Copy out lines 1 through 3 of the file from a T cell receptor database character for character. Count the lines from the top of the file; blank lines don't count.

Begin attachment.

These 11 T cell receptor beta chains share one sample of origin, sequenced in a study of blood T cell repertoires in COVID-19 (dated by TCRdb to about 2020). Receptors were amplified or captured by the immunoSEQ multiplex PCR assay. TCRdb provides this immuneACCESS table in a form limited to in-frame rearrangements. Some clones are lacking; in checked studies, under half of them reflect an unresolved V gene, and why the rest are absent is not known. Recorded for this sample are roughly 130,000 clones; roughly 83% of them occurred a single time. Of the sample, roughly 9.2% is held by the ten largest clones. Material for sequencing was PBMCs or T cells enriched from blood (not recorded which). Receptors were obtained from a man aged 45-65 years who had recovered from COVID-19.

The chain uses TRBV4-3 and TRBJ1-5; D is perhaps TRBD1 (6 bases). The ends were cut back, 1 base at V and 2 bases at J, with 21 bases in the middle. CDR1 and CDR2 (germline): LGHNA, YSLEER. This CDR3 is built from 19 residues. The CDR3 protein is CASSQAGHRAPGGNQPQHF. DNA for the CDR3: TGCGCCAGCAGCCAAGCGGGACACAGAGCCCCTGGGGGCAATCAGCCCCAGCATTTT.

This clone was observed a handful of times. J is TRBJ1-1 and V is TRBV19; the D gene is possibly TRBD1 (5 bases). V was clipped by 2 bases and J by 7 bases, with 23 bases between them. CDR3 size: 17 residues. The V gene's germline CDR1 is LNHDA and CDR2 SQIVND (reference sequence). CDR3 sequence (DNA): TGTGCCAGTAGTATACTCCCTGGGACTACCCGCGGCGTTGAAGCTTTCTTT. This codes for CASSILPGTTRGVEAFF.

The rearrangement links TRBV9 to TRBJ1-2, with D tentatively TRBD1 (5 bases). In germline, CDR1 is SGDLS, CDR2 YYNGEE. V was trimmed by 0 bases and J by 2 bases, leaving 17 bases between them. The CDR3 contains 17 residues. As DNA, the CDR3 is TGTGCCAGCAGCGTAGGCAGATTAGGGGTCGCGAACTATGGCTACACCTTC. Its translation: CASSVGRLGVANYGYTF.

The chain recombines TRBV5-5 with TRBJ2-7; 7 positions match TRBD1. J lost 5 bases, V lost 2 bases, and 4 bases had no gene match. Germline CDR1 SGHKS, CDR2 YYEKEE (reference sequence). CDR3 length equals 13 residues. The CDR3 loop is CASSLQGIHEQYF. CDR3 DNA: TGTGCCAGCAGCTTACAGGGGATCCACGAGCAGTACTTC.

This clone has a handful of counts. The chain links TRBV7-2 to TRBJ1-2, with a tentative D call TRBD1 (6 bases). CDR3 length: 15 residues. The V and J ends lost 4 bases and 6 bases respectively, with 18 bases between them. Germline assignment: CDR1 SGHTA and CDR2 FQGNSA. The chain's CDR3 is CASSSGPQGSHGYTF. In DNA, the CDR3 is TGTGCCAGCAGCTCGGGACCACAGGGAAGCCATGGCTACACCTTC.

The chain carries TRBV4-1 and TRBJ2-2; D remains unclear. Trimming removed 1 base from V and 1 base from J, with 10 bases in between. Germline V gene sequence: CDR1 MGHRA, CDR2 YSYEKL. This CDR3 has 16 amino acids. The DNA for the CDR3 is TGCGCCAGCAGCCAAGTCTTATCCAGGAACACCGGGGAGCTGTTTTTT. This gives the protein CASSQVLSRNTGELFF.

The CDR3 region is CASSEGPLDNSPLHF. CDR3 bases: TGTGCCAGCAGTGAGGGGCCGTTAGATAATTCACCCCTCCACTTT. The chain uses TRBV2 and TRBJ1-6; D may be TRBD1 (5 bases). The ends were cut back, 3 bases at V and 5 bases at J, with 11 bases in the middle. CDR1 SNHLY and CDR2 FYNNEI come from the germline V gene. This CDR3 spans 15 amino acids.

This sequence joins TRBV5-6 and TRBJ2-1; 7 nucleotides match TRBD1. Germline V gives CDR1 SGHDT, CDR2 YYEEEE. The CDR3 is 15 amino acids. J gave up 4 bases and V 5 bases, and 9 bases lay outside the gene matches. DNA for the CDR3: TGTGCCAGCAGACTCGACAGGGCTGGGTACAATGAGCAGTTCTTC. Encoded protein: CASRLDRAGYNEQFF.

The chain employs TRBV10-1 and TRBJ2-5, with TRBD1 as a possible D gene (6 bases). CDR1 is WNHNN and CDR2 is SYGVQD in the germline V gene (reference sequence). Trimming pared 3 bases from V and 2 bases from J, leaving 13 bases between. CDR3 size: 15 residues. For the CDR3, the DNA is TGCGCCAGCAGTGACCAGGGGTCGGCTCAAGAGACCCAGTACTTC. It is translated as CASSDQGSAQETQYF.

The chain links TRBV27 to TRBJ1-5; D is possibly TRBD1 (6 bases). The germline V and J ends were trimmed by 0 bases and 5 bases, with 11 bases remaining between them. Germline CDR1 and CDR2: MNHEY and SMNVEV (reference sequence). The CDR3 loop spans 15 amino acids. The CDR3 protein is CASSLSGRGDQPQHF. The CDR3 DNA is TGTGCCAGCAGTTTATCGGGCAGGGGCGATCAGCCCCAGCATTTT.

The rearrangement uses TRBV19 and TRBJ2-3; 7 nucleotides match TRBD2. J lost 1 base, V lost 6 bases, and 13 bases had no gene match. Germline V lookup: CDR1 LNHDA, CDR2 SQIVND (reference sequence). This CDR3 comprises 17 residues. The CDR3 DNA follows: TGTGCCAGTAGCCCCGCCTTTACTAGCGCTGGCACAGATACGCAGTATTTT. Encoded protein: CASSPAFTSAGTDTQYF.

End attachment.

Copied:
These 11 T cell receptor beta chains share one sample of origin, sequenced in a study of blood T cell repertoires in COVID-19 (dated by TCRdb to about 2020). Receptors were amplified or captured by the immunoSEQ multiplex PCR assay. TCRdb provides this immuneACCESS table in a form limited to in-frame rearrangements. Some clones are lacking; in checked studies, under half of them reflect an unresolved V gene, and why the rest are absent is not known. Recorded for this sample are roughly 130,000 clones; roughly 83% of them occurred a single time. Of the sample, roughly 9.2% is held by the ten largest clones. Material for sequencing was PBMCs or T cells enriched from blood (not recorded which). Receptors were obtained from a man aged 45-65 years who had recovered from COVID-19.

The chain uses TRBV4-3 and TRBJ1-5; D is perhaps TRBD1 (6 bases). The ends were cut back, 1 base at V and 2 bases at J, with 21 bases in the middle. CDR1 and CDR2 (germline): LGHNA, YSLEER. This CDR3 is built from 19 residues. The CDR3 protein is CASSQAGHRAPGGNQPQHF. DNA for the CDR3: TGCGCCAGCAGCCAAGCGGGACACAGAGCCCCTGGGGGCAATCAGCCCCAGCATTTT.

This clone was observed a handful of times. J is TRBJ1-1 and V is TRBV19; the D gene is possibly TRBD1 (5 bases). V was clipped by 2 bases and J by 7 bases, with 23 bases between them. CDR3 size: 17 residues. The V gene's germline CDR1 is LNHDA and CDR2 SQIVND (reference sequence). CDR3 sequence (DNA): TGTGCCAGTAGTATACTCCCTGGGACTACCCGCGGCGTTGAAGCTTTCTTT. This codes for CASSILPGTTRGVEAFF.